My brother and I have always had a complicated relationship. One day we're best friends, and the next we are screaming at each other so viciously that we ruin Christmas. Part of the reason our relationship is so complex is that when I was 15 and he was 13, we were separated. He lived in Manhattan and I lived in California, and that separation had a deep impact on both of us and how we treated each other.
Our parents divorced when my brother and I were both very young, and they were separated for a while before that. Neither of us really have memories of them being together. When they divorced, our father moved to New York City to work and my mother moved to a small town in the Bay Area, not far from where she grew up, to be closer to her family. My brother and I lived full time with our mom and we saw our dad on weekends when he'd fly to California to visit us.
It was my idea to go live with our dad in New York, my brother originally just kind of went along with it. I'd called my dad begging to let me come live with him. We both missed our dad deeply and after spending hours watching Gossip Girl, I thought I could go live the glamorous life of Manhattan's elite. It didn't quite work out the way I planned. I hated New York. Everything was crowded and dirty, and I didn't fit in at my fancy private all-girls school. By the end of the school year, I was dying to go home, and for once both my parents agreed.
My brother had the opposite experience. He was never quite comfortable in the small town we grew up in, and living with my dad gave him that stable father figure he needed. He loved his school, was popular and made friends easily, and had no intention of going back to our mom's house. So we separated. I moved back to California with my mom, and my brother stayed in Manhattan with my dad, stepmom, and our baby sister.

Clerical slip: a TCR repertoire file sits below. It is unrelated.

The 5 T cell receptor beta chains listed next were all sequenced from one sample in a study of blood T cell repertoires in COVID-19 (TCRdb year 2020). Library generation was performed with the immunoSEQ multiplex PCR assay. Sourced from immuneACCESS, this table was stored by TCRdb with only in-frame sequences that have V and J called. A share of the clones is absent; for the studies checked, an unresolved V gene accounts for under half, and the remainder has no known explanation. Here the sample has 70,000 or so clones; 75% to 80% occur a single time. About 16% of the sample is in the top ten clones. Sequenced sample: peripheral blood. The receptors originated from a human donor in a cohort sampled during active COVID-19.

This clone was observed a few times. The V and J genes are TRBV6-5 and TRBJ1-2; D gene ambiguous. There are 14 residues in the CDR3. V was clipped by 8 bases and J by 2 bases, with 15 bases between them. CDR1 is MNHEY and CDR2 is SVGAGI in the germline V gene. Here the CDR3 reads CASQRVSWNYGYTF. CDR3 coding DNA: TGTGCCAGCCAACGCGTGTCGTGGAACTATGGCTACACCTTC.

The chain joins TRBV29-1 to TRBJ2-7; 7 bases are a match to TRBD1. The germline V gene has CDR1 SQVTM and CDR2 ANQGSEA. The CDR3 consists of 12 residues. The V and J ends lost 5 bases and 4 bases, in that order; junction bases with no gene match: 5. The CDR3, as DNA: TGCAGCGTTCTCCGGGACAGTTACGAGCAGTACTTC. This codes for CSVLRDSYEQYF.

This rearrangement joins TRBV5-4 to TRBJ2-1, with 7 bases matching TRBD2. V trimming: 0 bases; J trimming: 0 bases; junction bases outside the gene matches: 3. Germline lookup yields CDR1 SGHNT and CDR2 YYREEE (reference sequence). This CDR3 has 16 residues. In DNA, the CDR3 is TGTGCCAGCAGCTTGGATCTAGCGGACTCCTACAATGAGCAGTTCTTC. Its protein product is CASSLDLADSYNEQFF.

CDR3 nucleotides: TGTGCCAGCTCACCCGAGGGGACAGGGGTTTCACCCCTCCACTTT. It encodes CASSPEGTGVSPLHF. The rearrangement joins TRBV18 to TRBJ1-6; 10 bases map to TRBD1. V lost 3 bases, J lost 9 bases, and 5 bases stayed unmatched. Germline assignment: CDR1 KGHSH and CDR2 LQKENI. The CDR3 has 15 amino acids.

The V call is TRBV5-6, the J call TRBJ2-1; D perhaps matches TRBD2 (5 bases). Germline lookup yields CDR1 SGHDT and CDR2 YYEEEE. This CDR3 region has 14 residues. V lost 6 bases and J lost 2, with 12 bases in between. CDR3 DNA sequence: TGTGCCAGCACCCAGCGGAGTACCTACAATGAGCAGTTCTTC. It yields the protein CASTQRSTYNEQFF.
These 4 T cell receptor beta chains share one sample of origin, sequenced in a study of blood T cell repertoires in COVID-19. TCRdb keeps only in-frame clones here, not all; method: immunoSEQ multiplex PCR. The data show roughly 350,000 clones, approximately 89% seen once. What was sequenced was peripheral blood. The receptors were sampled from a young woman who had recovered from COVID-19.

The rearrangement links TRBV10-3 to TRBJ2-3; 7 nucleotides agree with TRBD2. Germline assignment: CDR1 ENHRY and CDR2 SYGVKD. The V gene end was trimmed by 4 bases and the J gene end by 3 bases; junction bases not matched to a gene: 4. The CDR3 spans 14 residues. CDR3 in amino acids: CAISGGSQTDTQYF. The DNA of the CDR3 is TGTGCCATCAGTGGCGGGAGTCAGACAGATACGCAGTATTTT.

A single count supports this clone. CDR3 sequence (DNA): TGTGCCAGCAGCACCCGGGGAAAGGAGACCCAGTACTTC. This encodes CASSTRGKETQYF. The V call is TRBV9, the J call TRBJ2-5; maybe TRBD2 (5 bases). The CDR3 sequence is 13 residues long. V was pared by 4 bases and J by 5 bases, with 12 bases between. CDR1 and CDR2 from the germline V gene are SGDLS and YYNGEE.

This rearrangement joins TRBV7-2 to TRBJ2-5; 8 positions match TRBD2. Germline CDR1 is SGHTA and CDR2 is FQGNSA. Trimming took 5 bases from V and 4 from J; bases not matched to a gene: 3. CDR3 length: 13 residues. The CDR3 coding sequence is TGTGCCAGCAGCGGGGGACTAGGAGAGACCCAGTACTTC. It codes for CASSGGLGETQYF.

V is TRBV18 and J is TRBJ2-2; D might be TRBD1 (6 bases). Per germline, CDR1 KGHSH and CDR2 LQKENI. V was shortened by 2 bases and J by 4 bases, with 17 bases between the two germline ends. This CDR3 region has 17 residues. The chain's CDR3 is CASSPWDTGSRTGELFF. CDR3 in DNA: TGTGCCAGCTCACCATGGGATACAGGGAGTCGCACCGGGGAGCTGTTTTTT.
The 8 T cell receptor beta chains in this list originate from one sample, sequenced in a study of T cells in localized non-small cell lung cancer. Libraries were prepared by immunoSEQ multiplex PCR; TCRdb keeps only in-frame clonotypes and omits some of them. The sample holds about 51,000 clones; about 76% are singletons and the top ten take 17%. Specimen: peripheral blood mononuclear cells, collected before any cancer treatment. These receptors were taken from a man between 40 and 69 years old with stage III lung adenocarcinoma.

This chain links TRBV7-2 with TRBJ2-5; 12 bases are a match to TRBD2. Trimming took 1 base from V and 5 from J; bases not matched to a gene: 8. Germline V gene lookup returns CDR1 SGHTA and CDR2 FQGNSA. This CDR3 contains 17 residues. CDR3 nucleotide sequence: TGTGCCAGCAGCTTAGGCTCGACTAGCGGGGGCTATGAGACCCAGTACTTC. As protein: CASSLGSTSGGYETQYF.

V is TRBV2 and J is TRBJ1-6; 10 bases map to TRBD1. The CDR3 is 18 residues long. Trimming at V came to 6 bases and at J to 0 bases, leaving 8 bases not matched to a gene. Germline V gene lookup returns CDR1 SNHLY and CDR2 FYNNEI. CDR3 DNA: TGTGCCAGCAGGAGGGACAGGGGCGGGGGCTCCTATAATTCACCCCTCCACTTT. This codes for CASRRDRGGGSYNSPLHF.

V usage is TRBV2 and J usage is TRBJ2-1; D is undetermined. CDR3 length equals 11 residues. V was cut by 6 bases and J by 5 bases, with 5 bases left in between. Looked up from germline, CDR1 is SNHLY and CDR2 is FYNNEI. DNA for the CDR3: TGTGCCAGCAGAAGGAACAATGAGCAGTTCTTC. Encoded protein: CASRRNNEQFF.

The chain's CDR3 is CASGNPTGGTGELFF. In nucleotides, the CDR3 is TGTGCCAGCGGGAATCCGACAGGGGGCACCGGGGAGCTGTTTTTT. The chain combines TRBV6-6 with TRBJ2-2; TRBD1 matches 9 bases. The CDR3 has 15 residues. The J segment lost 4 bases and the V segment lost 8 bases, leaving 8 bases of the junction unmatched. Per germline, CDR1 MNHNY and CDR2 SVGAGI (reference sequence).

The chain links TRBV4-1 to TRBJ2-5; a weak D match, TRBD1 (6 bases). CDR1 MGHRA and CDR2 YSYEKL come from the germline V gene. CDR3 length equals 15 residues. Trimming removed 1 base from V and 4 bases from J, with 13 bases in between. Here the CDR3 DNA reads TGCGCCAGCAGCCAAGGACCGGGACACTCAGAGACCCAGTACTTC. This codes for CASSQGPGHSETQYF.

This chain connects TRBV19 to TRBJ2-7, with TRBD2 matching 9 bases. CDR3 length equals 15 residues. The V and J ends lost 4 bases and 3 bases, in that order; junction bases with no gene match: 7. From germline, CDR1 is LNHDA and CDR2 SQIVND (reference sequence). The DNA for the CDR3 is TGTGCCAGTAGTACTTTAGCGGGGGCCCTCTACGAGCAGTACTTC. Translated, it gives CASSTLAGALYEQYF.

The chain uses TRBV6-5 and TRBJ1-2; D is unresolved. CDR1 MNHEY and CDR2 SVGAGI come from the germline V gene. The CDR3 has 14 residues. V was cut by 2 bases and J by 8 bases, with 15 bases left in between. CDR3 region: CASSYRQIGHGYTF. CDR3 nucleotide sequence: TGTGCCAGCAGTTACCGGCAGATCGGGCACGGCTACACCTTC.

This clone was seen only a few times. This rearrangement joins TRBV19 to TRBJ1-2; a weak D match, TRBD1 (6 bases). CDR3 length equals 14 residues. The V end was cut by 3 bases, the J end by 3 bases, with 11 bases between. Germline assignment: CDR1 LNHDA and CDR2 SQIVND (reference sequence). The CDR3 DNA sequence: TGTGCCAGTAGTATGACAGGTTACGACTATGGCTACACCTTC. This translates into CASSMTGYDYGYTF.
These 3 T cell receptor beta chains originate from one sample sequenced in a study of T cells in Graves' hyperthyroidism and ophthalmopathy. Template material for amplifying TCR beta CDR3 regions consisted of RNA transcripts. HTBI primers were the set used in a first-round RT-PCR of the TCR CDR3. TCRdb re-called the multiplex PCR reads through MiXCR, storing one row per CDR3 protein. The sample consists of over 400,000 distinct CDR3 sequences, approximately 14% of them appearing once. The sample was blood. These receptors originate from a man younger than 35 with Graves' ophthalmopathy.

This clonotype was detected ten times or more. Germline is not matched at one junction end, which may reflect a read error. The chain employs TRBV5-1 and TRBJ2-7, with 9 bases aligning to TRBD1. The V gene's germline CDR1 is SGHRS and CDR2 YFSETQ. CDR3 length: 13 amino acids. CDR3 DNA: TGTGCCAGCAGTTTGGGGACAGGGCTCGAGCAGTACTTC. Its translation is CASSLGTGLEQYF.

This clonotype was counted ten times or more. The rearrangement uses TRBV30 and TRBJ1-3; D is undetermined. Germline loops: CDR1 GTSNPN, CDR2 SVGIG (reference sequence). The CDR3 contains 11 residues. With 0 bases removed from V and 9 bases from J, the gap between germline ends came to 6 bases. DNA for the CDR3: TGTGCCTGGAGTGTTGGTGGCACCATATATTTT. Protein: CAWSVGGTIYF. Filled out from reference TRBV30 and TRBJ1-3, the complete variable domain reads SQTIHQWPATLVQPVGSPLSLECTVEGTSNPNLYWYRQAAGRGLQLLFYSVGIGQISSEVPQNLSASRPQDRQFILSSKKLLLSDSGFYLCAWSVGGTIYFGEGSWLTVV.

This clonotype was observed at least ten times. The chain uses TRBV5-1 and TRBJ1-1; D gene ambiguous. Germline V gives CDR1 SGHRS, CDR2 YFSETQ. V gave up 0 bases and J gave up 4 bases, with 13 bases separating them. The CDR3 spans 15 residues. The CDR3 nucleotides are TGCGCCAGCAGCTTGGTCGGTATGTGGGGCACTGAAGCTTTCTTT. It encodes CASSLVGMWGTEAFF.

Our separation wound up being much harder than we could have ever anticipated. The brother I was used to seeing every day, whether it was to scream at each other or protect each other, was now 3,000 miles away. We had always fought, but our fights took on a new ferocity. We didn't know what to do with each other now that we lived in such completely different worlds. There was a lot of jealousy and resentment, especially on my part. I chose to go home, but I worried that my choice meant he was going to live a better life. He went to a better school, had better clothes, and had way more freedom than I did. I always thought it was unfair, and I was jealous. We had the same two parents, but we were being raised in completely different ways, which gave us a complex about each other. We didn't realise that we were still the same people that we always were and that we had more in common than we realised.
The separation led to a lot of long and awkward silences. A lot of people asked about my brother, and I had to admit that we weren't really on speaking terms. Our relationship was very strained during these years. We would text sometimes, but we didn't seem to have much to talk about. When we did see each other, we would mostly just argue or make underhanded bratty comments about each other. It was horrible. Our whole family felt the tension that had grown between us.